When query results exceed the display area then you resort to scrolling and wish you had some way to limit the number of results displayed and comfortable to view without scrolling. Paging functionality which provides an answer to this is therefore a much desired feature. The Data Pager Control in Visual Studio 2008 provides this functionality when you create an ASP.NET web form under .NET Framework 3.5. It can be configured automatically using the GUI, or it can be installed manually after installing the ListView. In this article both of them are described. While the number of items displayed in a list can be declaratively coded, it is possible to set it at page load time as well.
This article by Dr. Jayaram Krishnaswamy describes how you may connect to SQL Server 2008 and display the retrieved data in a ListView Control on a web page. The ListView Control is the only control in ASP.NET that supports the new ASP.NET control, the Data Pager Control. This article shows how the data from a table in SQL Server 2008 is displayed in the ListView and how the Data Pager is configured to cycle the List View items.Read Using the Data Pager Control in Visual Studio 2008 in full
Testing is a critical step in the development of any application. This article by Jason Dentler, author of NHibernate 3.0 Cookbook, introduces some techniques you can apply to quickly test your NHibernate applications. The recipes in this article are designed to ease the testing process and expose common issues.
In this article, we will cover the following topics:
- Using the Fluent NHibernate persistence tester
- Using the Ghostbusters test
In this article, by Walid Gédéon, author of OSGi and Apache Felix 3.0, we will first have a look at the OBR service in some level of detail, and then we'll see how we use it to install bundles from a remote location onto our Felix framework.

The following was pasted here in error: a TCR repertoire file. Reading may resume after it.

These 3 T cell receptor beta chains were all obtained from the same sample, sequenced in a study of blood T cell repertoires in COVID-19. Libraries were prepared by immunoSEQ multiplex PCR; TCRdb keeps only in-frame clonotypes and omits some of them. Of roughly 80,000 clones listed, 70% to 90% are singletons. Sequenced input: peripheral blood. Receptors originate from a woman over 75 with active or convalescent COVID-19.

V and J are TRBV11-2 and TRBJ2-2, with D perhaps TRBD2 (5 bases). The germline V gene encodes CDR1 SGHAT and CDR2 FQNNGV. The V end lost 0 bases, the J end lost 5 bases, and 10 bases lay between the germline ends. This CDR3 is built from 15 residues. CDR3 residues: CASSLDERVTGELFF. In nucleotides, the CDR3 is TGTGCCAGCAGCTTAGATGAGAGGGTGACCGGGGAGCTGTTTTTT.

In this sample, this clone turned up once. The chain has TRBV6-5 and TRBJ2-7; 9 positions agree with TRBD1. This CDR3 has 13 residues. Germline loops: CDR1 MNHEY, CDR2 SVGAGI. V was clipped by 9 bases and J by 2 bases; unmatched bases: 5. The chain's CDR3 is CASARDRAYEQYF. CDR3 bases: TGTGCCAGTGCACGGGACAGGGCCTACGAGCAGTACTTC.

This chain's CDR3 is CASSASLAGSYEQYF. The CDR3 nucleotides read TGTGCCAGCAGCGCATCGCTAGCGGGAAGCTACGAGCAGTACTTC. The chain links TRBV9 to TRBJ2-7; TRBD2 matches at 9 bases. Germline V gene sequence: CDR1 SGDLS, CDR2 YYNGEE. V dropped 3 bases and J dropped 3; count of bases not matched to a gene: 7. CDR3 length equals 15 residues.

This article covers the following topics:
- OBR, the OSGi Bundle Repository
- Using the OBR scope commands
- Installing the Inventory bundles to Felix
- Dependency management
This article written by Holden Karau, the author of Fast Data Processing with Spark, aims to describe the Spark shell which is a wonderful tool for rapid prototyping with Spark. It helps to be familiar with Scala, but it isn't necessary when using this tool. The Spark shell allows you to query and interact with the Spark cluster. This can be great for debugging or for just trying things out.Read Using the Spark Shell in full
The Windows Azure Platform PowerShell cmdlets use the Windows Azure Service Management REST API to expose service management operations as PowerShell cmdlets. The cmdlets provide a convenient way to manage hosted services, including retrieving the properties of current deployments and uploading new and upgraded deployments.
In this article by Neil Mackenzie, author of Microsoft Windows Azure Development Cookbook, we will learn how to use the Windows Azure Platform PowerShell cmdlets to invoke various service operations in the Windows Azure Service Management REST API.Read Using the Windows Azure Platform PowerShell Cmdlets in full